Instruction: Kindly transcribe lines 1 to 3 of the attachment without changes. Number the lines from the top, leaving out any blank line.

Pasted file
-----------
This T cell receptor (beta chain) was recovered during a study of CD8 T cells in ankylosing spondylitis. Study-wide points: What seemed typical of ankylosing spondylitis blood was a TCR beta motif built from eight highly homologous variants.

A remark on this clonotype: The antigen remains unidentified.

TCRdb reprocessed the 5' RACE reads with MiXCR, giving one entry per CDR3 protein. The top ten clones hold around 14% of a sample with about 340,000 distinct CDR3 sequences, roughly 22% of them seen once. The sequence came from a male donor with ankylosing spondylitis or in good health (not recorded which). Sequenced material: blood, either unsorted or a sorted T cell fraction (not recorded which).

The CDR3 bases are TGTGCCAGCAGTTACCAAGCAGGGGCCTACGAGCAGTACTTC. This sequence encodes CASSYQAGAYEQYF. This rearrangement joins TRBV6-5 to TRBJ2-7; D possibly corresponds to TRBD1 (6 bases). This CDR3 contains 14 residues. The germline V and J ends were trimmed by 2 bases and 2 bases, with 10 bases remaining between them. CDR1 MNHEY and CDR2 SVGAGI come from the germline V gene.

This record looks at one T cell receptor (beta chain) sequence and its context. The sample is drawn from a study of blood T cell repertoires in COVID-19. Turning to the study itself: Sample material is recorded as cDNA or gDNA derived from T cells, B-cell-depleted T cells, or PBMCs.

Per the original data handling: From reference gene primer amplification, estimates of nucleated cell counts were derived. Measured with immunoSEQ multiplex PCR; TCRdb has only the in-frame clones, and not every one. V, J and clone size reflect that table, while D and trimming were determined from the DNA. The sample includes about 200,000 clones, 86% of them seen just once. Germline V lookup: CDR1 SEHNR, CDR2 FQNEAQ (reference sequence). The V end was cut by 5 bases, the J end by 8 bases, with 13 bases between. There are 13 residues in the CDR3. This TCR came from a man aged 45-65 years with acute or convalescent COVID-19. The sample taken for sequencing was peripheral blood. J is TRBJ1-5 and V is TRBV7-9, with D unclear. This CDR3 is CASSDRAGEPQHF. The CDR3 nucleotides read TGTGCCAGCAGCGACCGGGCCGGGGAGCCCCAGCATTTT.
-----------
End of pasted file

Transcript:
This T cell receptor (beta chain) was recovered during a study of CD8 T cells in ankylosing spondylitis. Study-wide points: What seemed typical of ankylosing spondylitis blood was a TCR beta motif built from eight highly homologous variants.

A remark on this clonotype: The antigen remains unidentified.

TCRdb reprocessed the 5' RACE reads with MiXCR, giving one entry per CDR3 protein. The top ten clones hold around 14% of a sample with about 340,000 distinct CDR3 sequences, roughly 22% of them seen once. The sequence came from a male donor with ankylosing spondylitis or in good health (not recorded which). Sequenced material: blood, either unsorted or a sorted T cell fraction (not recorded which).